Dzodze must remain hub of oil palm - James Avedzi
Dr. James Klutse Avedzi, Member of Parliament (MP) for Ketu North has called on Dzodze citizens to sustain the oil palm plantation business by increasing acreages of the venture, the crop the area is famed for.

Date Created : 10/7/2022 12:00:00 AM : Story Author : Ewoenam Kpodo/Ghanadistricts

He said cultivating oil palm would not only create job opportunities for the youth, especially considering the economic activities connected to crop production such as crop processing, transportation and distribution but it would also make Dzodze the hub of the food crop.

Dr. Avedzi made the call at a durbar of chiefs and people of Dzodze to climax their annual Deza (Palm festival), instituted in 2002 to among others, salvage the oil palm from depletion, rejuvenate the oil palm industry in the area and foster unity, forgiveness and reconciliation.

Dzodze, in its formative years, was surrounded by thick forest, mostly oil palm, which shielded the people from regional warfare and slave trade activities.

Since most farmers engaged in oil palm cultivation then, the area was among the few towns in Ghana that had considerable oil palm plantation and actively featured as producer of palm products, including palm oil, palm kernel oil, palm wine, local dry gin (akpeteshie) and palm fronds for baskets and roofs to feed the nation and for exports.

The MP said the sustainability of the Palm festival depended on the cultivation of the oil palm to prevent its depletion in the area otherwise; it would be pointless to continue to celebrate the festival.

The 2022 Deza held on the theme; “Rekindling the spirit of Deza after Covid 19,” aimed to raise funds for the construction of a community centre to host the festival and other events in the area.

Mama Adeezordem II of Dzodze-Awlikorfe lamented the economic impact from the crisis of COVID-19, saying cross border trade activities of the Dzodze people suffered during the two years the country’s land borders remained shut.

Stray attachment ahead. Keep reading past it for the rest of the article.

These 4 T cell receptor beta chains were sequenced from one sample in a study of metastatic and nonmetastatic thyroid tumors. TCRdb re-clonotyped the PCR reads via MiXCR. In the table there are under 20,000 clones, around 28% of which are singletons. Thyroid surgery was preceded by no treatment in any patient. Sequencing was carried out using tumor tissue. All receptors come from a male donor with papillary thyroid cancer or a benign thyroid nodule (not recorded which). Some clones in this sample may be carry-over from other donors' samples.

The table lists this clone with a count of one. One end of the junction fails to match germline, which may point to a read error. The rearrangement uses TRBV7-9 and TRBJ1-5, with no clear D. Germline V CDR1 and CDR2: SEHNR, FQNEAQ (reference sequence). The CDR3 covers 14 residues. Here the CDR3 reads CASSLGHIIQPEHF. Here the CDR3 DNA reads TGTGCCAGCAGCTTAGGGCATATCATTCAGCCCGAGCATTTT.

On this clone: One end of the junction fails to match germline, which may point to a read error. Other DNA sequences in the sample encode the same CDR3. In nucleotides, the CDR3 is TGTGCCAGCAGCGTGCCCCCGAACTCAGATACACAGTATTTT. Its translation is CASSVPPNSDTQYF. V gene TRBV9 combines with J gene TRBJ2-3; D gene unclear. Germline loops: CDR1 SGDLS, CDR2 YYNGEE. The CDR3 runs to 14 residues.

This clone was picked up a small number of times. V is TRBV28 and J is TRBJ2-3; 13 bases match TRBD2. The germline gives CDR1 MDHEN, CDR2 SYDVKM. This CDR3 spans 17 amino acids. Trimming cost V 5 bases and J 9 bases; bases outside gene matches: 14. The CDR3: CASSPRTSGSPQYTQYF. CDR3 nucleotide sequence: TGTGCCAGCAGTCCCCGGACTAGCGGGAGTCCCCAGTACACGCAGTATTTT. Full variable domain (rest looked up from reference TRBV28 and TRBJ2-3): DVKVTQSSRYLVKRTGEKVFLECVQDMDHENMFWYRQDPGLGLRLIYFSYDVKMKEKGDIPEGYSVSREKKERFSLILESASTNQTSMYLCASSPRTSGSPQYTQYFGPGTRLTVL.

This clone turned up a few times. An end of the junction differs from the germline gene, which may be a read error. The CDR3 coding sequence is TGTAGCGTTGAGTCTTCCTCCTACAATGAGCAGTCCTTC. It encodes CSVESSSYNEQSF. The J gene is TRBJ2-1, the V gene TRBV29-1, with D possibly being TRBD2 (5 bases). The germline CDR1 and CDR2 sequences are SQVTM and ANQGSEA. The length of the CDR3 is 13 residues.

“Transporting food crops to and from both sides of the border was made challenging by the border closure. Our mothers and sisters who also participated in petty trading were helpless because of the constraints the pandemic brought which had restricted their source of income.”

Mama Adeezordem was hopeful that following the lifting of the restrictions, businesses would get back on their feet with life returning to normalcy.

Mr. Anthony Avorgbedor, Municipal Chief Executive for Ketu North, admitted the negative impacts of the pandemic on his people and commended the government for the efforts aimed at reviving the economy.

He assured of the Assembly’s readiness to continue to create an enabling environment that would stimulate the local economy and urged citizens to do well to develop alternative measures to overcome the challenges.

Deza celebrated every first Saturday in October is preceded by an array of traditional and innovative programs like sightseeing at all farms that have multiple palm trees grown out of a single palm trunk, including the oldest seven-in-one palm tree (detiadre).